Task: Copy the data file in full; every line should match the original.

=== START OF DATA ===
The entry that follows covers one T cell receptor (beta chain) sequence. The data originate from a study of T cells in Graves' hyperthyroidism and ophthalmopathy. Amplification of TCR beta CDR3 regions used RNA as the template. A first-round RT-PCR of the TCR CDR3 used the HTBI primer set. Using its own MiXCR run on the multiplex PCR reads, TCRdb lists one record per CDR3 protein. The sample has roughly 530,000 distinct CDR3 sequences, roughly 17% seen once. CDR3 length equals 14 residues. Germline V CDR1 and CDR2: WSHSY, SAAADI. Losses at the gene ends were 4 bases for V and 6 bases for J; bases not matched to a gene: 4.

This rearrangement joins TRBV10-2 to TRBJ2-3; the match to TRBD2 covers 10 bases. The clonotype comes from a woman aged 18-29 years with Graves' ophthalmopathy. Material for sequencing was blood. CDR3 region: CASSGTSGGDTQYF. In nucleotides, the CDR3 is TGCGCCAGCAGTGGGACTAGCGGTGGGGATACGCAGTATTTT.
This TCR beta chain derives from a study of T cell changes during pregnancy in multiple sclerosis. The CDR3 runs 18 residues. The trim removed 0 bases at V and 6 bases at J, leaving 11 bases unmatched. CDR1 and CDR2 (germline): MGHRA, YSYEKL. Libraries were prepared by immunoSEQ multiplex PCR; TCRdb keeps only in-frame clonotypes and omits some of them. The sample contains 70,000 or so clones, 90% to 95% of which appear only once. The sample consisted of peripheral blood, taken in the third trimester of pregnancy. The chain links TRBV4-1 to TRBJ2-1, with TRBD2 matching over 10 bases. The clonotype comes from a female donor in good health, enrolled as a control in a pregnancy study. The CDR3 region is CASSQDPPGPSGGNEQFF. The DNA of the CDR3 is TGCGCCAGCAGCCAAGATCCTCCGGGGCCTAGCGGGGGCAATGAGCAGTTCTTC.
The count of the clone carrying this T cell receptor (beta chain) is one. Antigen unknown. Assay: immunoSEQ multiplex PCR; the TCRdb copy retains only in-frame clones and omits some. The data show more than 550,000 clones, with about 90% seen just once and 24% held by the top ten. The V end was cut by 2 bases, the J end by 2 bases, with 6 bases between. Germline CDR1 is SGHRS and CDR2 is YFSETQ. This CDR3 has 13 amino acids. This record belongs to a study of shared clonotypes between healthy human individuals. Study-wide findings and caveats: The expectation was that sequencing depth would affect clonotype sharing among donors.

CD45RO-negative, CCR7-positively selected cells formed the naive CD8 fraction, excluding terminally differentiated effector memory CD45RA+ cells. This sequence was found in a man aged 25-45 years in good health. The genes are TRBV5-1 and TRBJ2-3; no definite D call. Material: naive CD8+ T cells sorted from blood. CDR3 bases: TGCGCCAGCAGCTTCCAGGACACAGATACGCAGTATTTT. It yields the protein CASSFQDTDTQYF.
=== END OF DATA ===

The entry that follows covers one T cell receptor (beta chain) sequence. The data originate from a study of T cells in Graves' hyperthyroidism and ophthalmopathy. Amplification of TCR beta CDR3 regions used RNA as the template. A first-round RT-PCR of the TCR CDR3 used the HTBI primer set. Using its own MiXCR run on the multiplex PCR reads, TCRdb lists one record per CDR3 protein. The sample has roughly 530,000 distinct CDR3 sequences, roughly 17% seen once. CDR3 length equals 14 residues. Germline V CDR1 and CDR2: WSHSY, SAAADI. Losses at the gene ends were 4 bases for V and 6 bases for J; bases not matched to a gene: 4.

This rearrangement joins TRBV10-2 to TRBJ2-3; the match to TRBD2 covers 10 bases. The clonotype comes from a woman aged 18-29 years with Graves' ophthalmopathy. Material for sequencing was blood. CDR3 region: CASSGTSGGDTQYF. In nucleotides, the CDR3 is TGCGCCAGCAGTGGGACTAGCGGTGGGGATACGCAGTATTTT.
This TCR beta chain derives from a study of T cell changes during pregnancy in multiple sclerosis. The CDR3 runs 18 residues. The trim removed 0 bases at V and 6 bases at J, leaving 11 bases unmatched. CDR1 and CDR2 (germline): MGHRA, YSYEKL. Libraries were prepared by immunoSEQ multiplex PCR; TCRdb keeps only in-frame clonotypes and omits some of them. The sample contains 70,000 or so clones, 90% to 95% of which appear only once. The sample consisted of peripheral blood, taken in the third trimester of pregnancy. The chain links TRBV4-1 to TRBJ2-1, with TRBD2 matching over 10 bases. The clonotype comes from a female donor in good health, enrolled as a control in a pregnancy study. The CDR3 region is CASSQDPPGPSGGNEQFF. The DNA of the CDR3 is TGCGCCAGCAGCCAAGATCCTCCGGGGCCTAGCGGGGGCAATGAGCAGTTCTTC.
The count of the clone carrying this T cell receptor (beta chain) is one. Antigen unknown. Assay: immunoSEQ multiplex PCR; the TCRdb copy retains only in-frame clones and omits some. The data show more than 550,000 clones, with about 90% seen just once and 24% held by the top ten. The V end was cut by 2 bases, the J end by 2 bases, with 6 bases between. Germline CDR1 is SGHRS and CDR2 is YFSETQ. This CDR3 has 13 amino acids. This record belongs to a study of shared clonotypes between healthy human individuals. Study-wide findings and caveats: The expectation was that sequencing depth would affect clonotype sharing among donors.

CD45RO-negative, CCR7-positively selected cells formed the naive CD8 fraction, excluding terminally differentiated effector memory CD45RA+ cells. This sequence was found in a man aged 25-45 years in good health. The genes are TRBV5-1 and TRBJ2-3; no definite D call. Material: naive CD8+ T cells sorted from blood. CDR3 bases: TGCGCCAGCAGCTTCCAGGACACAGATACGCAGTATTTT. It yields the protein CASSFQDTDTQYF.